I don't use anything special for bath tissue. I get whatever TP the store has, preferably with enough texture to really clean. The single ply stuff that is what you can usually find in individual rolls is definitely not recommended. Yeesh. TP is one of the areas where it makes sense to cough up for better quality. Unfortunately you will almost always have to get a two or four pack to get good toilet paper. Find another hiker to share with. Also, take the cardboard core out of the middle of the roll. That way the roll squishes down and fits better in your pack. You can be all fancy and dispense your TP from the middle of the roll after you do this. I am not fancy. Regardless, be sure to double bag your TP. I put mine in a quart sized freezer bag like Ziploc Quart Freezer Bags. You definitely want the freezer bag version - it will live longer. Then I put that bag inside a gallon size bag like Ziploc Freezer Bag, Gallon Size. With the double layer, you're less likely to suffer the horror of wet toilet paper. Also, having the larger bag means you can open the smaller bag and have a dry space to reach into when it's raining. It is incredibly disappointing to soak your toilet paper with rain while you're trying to get some out of the bag. The larger ziplock also makes a good place to stash other hygiene related items.

Also it is ABSOLUTELY CRITICAL that you keep your booty clean. A microscopic speck back there is enough to create untold misery. I've been using individually packaged Preparation H Totables, Hemorrhoidal Wipes with Witch Hazel for years, but they are not universally available on the trail. Last year I found Sea To Summit Trek and Travel Wilderness Bath Wipes which have been great. You should be able to find them at outfitters for certain. I'm sending myself a pack with my maildrop.

If things get a little tender down there, you're going to need to baby your bottom. I break with tradition and use a product I found a few years ago. The tube is tiny, and it works really well. Mayinglong Musk Hemorrhoids Ointment Cream takes up minimal pack room and lasts approximately forever. I got most of a thruhike out of one tube. If you're using the wipes properly you may not need the stuff, but on those long, hot, sweaty summer days, I think even the salt crystals and heat you generate as your flesh moves across itself is enough to cause misery.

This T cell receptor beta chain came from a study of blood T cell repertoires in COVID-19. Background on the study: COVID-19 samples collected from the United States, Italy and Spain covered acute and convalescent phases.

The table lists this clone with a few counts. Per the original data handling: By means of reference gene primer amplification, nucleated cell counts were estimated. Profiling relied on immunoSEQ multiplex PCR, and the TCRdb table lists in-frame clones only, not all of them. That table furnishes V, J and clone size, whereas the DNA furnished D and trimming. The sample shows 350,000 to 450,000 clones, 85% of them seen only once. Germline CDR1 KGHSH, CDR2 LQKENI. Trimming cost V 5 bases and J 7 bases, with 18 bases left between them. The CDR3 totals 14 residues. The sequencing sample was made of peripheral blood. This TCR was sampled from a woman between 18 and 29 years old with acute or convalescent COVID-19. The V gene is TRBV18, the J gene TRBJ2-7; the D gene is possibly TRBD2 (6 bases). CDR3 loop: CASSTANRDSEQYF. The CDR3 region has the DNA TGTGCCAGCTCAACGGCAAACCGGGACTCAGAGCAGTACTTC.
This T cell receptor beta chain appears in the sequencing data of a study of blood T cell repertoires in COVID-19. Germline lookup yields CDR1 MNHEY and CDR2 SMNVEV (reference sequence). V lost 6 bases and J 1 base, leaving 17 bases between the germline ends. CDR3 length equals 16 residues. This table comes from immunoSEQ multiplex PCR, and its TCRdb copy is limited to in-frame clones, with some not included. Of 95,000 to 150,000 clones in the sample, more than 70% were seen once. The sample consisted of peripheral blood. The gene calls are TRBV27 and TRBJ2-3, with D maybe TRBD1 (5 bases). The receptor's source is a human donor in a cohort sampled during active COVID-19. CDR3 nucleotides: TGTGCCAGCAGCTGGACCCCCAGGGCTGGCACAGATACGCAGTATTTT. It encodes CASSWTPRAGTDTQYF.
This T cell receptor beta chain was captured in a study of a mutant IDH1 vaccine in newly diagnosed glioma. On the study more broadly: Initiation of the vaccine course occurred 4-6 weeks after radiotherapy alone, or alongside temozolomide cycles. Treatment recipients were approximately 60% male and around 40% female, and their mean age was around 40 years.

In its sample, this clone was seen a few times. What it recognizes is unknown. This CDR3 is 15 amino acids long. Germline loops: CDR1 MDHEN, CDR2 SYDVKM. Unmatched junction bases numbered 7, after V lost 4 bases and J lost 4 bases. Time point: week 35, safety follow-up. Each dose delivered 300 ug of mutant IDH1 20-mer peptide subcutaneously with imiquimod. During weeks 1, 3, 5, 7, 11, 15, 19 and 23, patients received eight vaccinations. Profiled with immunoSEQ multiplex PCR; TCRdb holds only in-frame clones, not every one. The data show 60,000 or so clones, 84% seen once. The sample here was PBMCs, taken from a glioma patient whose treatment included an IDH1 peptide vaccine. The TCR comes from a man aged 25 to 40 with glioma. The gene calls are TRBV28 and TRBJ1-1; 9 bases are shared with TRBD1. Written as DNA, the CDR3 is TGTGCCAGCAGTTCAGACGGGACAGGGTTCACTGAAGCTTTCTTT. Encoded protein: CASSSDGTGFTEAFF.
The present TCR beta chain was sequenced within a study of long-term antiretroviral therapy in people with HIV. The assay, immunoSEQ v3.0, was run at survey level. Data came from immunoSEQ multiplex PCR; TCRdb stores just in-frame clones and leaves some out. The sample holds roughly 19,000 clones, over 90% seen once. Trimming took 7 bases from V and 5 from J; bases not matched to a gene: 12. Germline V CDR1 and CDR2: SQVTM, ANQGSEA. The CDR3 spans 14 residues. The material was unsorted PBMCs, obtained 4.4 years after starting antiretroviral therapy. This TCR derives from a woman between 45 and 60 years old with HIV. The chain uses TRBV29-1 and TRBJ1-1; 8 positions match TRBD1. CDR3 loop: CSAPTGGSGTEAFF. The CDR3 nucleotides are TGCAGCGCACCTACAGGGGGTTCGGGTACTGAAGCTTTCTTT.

Tuesday, February 27, 2018

Hello, The Internet

I've been over at trailjournals having a thruhike, but the thruhike is sadly over now.  Or not so sadly, if you're me and you were ecstatic to be home with husband and dogs and warm bed.  All at once because we sleep in a puppy pile.  But just like after my first thruhike, I missed writing afterward.  People suggested writing a book.  I might, but that involves a lot more brain than a blog post.  So blogging it is!

I'm actually gearing up for a section hike soon with my friend Neon, so I have equipment on the brain.  I thought I'd do a little bit of gear reviewing.

I plan to take the same tent I thruhiked with last year, the Zpacks Hexamid Solo Plus.  Not including stakes, it's 17.7 oz.  Mine is an ounce heavier because I got it in camo material, which is a little thicker.  My old Hexamid is in blue, and it's pretty dang see through.  The camo is not at all transparent.  On my thruhike last year, I suffered through weeks of attack acorns, and for the first time in my life my tent was punctured by an acorn.  Thousands of miles and decades of hiking, and this was a first.  But it happened, so be aware.  Cuben can be punctured by acorns.  Luckily it's easily fixed with a little tape.  I used Zpacks repair tape because I had it, but duct tape also works.

My camo Hexamid in the 100 Mile Wilderness

I used two different Zpacks quilts last year.  I used a 20 degree in chilly weather, a 40 degree in warm weather, and I layered them in cold weather.  I went for the extra wide version so I could still sleep in a pretzel shape while the 20 degree was fully zipped.  The 40 degree I only got straps on, no zipper.  Since I bought mine, they changed the baffle orientation to longways down the length of the sleeping bag, which should be a significant improvement over baffles running side to side.  The latter allow down to slide downhill to either side of your shoulders over time.  I was happy with mine despite needing to fluff the down back to the middle occasionally.  Both quilts gave me room to move around as needed.  I was able to use the straps of the quilt to attach to either of my sleeping pads, but I had to put my head at the narrow end of my larger pad to make it work.

I had a number of problems from wear and tear to discomfort to an extremely stupid trowel puncture, so I went through a lot of sleeping pads this year.  My very favorite was the Klymit Insulated Static V Lite. At 23" wide, it's enough for me as a side sleeper to be comfortable.  The V structure let the pad form around my sprawling sleeping form better than a more rigid pad.  At 19.6 oz it's a little heavier than some options, but the comfort was worth it.  After that was NeoAir Xtherm.  The large (AKA the wide) weighs 20 oz, so almost the same as the Klymit.  Mine weighed less because I cut a foot off the end of it, so it was about 18 oz.  It was significantly warmer, but slightly less comfortable to sleep on than the V shaped Klymit baffles.  I sent for it when the temperature got down to around freezing.